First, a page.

Ethiopian Internally Displaced: A Crisis Forgotten
February 1, 2019 (Ezega.com) - Ethiopia’s Abiy Ahmed has adopted new reforms that challenge the status quo; both economically and politically. They come at a time when ethnically motivated violence is intensifying across the country. The continuous cycle of violence presents a huge humanitarian challenge, not only for Ethiopia but to the rest of the world. The country needs to adopt strategies that lessen ethnic tensions and facilitate assistance to the IDPs.
The Displacement Predicament:
Presently, there are more than 3 million internally displaced persons in the country. Two-thirds have fled the violence, but the remainder were affected by the floods and droughts. At the moment, more than 8 million Ethiopian’s are in need of emergency food aid. More alarming is that they are chronically vulnerable.
Of the 3 million IDPs, more than 1 million are in Oromia. For instance, in the town of Dede, you’d expect to find at least 8,000 displaced persons. However, the town has overgrown its capacity and families are living in scattered sites around the area. They reside in corrugated iron huts that were constructed to host fifty families fleeing Somali region.
Qoloji camp hosts the largest number of IDPs from the Somali regional state. It has 80,000 occupants, majorly from the Somali ethnic community. A significant number also comes from the Oromia region and have been here for more than a year.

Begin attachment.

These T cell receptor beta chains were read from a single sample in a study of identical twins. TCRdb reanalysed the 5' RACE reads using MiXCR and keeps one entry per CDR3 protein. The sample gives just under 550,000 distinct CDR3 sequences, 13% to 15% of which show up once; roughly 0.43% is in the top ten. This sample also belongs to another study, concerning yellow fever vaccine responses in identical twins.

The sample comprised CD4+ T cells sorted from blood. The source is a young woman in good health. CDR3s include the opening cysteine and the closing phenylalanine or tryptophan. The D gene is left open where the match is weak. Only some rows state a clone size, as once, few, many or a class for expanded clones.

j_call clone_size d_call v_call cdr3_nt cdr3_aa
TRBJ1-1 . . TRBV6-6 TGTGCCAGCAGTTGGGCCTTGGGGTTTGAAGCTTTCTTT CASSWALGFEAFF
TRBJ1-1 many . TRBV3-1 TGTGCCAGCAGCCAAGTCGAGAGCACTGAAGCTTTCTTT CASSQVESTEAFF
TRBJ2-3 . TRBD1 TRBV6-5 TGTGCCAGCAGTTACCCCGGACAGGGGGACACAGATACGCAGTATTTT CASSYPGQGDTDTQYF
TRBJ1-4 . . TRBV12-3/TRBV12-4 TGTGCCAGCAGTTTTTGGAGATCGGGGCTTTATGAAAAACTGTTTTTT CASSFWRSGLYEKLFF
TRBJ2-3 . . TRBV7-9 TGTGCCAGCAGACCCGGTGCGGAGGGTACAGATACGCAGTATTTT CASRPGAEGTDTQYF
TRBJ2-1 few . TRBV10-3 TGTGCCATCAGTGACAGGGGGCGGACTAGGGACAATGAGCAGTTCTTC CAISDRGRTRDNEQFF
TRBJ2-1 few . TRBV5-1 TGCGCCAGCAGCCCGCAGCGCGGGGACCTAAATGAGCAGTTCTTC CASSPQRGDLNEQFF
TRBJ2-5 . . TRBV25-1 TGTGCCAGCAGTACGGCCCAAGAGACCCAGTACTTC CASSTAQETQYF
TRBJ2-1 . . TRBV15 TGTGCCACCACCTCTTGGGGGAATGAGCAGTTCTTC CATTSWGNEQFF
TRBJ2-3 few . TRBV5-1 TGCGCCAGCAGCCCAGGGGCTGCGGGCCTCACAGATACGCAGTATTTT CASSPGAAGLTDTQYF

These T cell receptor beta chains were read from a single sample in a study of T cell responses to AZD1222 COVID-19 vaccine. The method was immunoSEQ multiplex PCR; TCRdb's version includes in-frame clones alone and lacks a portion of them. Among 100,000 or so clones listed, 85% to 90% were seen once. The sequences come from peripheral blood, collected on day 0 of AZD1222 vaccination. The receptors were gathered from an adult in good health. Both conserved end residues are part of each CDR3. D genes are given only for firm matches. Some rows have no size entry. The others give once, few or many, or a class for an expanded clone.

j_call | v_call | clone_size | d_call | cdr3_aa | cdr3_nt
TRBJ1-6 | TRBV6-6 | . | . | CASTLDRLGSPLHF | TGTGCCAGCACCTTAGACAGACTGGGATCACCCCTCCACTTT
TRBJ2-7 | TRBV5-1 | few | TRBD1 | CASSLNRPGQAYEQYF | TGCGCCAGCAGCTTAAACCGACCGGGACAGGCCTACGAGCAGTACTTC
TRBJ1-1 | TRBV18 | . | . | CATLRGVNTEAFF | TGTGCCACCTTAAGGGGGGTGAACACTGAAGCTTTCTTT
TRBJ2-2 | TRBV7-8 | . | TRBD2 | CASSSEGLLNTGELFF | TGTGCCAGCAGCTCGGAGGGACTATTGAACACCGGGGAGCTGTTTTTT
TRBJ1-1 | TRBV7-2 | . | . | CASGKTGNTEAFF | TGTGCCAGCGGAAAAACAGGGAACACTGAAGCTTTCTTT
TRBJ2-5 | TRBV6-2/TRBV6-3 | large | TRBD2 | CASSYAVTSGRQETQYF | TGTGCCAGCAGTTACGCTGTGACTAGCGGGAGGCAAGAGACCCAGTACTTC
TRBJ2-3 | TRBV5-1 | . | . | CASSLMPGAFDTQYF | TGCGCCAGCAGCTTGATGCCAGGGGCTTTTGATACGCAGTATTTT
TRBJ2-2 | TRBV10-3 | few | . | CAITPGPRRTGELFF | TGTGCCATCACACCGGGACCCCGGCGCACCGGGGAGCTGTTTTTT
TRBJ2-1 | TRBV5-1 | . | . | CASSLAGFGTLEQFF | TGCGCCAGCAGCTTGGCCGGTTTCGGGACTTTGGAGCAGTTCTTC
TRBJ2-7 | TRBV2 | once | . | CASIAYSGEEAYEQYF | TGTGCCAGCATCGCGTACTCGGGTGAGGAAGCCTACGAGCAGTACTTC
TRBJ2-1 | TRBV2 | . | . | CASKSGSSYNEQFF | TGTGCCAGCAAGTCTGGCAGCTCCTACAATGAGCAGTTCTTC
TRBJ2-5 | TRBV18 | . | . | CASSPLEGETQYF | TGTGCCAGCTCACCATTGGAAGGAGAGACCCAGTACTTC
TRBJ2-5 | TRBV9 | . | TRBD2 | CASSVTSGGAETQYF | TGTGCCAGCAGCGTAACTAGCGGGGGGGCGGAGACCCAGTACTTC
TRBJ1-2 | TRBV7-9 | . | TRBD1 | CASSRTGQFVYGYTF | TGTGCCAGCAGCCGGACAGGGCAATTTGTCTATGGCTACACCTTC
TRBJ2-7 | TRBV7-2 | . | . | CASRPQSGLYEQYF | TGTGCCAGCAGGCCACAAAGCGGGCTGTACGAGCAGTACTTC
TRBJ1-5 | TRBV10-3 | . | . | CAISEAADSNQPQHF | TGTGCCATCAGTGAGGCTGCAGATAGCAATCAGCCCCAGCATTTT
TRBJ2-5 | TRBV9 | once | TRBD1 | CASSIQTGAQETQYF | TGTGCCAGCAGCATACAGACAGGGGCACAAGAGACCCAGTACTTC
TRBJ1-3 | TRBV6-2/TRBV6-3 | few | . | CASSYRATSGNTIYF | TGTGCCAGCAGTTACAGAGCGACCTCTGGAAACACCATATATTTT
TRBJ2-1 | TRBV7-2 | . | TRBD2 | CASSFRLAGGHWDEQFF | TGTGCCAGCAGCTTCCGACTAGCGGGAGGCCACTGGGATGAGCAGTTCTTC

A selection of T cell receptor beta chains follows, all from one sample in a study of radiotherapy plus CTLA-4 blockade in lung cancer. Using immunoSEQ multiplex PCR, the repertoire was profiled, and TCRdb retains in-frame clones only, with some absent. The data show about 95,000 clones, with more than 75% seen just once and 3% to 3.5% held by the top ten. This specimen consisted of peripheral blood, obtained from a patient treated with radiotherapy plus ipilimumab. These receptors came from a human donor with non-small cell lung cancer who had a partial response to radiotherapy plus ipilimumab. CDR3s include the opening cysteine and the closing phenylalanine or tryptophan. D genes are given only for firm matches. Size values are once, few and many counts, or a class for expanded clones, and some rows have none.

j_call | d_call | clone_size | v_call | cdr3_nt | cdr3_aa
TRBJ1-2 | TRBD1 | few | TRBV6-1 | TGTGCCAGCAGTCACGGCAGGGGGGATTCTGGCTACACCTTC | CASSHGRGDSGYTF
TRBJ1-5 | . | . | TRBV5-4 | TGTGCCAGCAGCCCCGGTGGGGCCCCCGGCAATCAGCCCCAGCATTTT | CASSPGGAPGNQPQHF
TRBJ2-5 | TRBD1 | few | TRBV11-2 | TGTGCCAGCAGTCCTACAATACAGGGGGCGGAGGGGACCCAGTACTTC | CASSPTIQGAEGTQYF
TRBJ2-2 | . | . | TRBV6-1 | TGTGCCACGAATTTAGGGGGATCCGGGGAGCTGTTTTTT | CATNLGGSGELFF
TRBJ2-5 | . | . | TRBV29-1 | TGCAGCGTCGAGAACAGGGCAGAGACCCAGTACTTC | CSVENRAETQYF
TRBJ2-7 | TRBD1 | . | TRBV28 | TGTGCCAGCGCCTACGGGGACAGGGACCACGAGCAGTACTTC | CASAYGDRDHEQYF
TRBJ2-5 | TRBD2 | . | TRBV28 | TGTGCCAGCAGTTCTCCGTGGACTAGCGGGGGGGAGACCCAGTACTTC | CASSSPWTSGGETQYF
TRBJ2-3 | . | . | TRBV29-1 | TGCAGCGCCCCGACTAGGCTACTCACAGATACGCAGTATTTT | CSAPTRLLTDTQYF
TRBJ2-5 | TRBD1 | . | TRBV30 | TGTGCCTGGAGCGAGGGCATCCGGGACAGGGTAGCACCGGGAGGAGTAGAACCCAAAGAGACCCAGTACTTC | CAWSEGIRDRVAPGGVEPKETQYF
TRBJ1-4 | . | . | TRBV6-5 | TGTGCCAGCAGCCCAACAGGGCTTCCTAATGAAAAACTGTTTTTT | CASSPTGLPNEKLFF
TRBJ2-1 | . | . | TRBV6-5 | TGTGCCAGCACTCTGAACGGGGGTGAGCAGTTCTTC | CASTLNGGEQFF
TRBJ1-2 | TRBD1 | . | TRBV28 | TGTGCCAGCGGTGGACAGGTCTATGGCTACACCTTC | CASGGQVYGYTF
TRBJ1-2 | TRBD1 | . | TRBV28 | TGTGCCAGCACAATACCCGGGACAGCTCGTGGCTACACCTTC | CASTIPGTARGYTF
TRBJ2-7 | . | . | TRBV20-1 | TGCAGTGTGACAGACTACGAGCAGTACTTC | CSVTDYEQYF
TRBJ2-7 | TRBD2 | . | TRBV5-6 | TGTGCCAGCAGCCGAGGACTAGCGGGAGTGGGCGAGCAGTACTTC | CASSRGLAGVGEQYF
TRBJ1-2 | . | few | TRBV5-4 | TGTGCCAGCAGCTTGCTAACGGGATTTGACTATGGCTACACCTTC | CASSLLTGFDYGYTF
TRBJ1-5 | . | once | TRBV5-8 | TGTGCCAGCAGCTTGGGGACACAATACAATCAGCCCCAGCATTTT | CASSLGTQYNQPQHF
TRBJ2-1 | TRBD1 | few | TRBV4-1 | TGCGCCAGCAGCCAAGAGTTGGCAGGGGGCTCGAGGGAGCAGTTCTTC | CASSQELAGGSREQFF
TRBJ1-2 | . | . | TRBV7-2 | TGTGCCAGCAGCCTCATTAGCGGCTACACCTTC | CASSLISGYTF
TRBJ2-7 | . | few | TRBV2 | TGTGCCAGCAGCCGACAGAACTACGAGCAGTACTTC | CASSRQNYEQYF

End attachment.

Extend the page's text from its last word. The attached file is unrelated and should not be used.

Those in the camps are in urgent need of clean drinking water and sanitation. UN’s International Organization for Migration (IOM) that is financed by the EU Humanitarian Aid has constructed showers and latrines in a bid to raise hygiene awareness among the IDPs.
The organization has so far trained 16 hygiene promoters who were selected by the people. Each of the 16 will be tasked with training 30 women. They teach the women about prevention and after they accomplish their task, they’ll make a follow up from house to house to monitor the program’s progress.
Lack of Attention:
Refugees get attention worldwide, but it’s a question of perception. People look at displacement differently, especially where conflict is the motivator. At the same time, there are those displaced by droughts and are receiving food aid. The situation is worsened by the budgetary constraints the international aid agencies face due to protracted global calamities in Yemen, Nigeria, Syria, Somalia, and Sudan.
Drought isn’t cognizant of the borders though international law categorizes people into IDPs and refugees. The 1951 Refugee Convention contends that any refugee who crosses the border should be accorded international aid, but IDPs are a responsibility of their national governments.
Some IDPs feel abandoned. 70-year old Abiyu Alsow who lives in a ramshackle shelter on the edge of Dollo Odo says they don’t oppose the support refugees get. They are simply frustrated because they aren’t getting support from the state of the Ngo’s.
Somali region has the largest population of IDPs which is approximately more than 1 million as reported by the IOM. The presence of IDPs signifies the existence of disorder in the country. As a result, successive regimes in Ethiopia have approached the issue gingerly. IDPs have ended up suffering the consequences.